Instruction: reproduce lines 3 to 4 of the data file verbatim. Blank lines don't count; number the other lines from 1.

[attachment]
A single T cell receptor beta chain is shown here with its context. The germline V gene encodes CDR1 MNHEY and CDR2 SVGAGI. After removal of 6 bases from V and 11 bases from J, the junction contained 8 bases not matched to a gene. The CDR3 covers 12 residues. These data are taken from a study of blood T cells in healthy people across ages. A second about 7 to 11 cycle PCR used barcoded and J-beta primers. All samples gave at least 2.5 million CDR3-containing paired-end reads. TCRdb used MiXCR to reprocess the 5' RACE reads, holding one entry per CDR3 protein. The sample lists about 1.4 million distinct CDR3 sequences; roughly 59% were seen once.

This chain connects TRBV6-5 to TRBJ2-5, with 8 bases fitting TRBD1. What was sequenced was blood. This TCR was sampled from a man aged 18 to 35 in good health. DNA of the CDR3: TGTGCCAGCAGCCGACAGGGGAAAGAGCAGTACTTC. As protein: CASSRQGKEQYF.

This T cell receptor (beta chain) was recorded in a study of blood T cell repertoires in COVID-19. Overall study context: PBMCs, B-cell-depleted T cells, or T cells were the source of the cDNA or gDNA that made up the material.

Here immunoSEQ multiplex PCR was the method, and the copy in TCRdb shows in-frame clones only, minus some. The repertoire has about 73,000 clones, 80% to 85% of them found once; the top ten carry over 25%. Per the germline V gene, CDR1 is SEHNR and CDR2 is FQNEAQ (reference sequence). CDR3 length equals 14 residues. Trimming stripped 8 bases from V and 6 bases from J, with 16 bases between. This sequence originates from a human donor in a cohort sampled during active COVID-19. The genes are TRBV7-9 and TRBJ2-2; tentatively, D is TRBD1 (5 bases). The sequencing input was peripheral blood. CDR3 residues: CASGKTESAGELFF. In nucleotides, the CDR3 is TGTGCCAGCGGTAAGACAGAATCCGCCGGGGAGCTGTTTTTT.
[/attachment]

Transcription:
This T cell receptor (beta chain) was recorded in a study of blood T cell repertoires in COVID-19. Overall study context: PBMCs, B-cell-depleted T cells, or T cells were the source of the cDNA or gDNA that made up the material.

Here immunoSEQ multiplex PCR was the method, and the copy in TCRdb shows in-frame clones only, minus some. The repertoire has about 73,000 clones, 80% to 85% of them found once; the top ten carry over 25%. Per the germline V gene, CDR1 is SEHNR and CDR2 is FQNEAQ (reference sequence). CDR3 length equals 14 residues. Trimming stripped 8 bases from V and 6 bases from J, with 16 bases between. This sequence originates from a human donor in a cohort sampled during active COVID-19. The genes are TRBV7-9 and TRBJ2-2; tentatively, D is TRBD1 (5 bases). The sequencing input was peripheral blood. CDR3 residues: CASGKTESAGELFF. In nucleotides, the CDR3 is TGTGCCAGCGGTAAGACAGAATCCGCCGGGGAGCTGTTTTTT.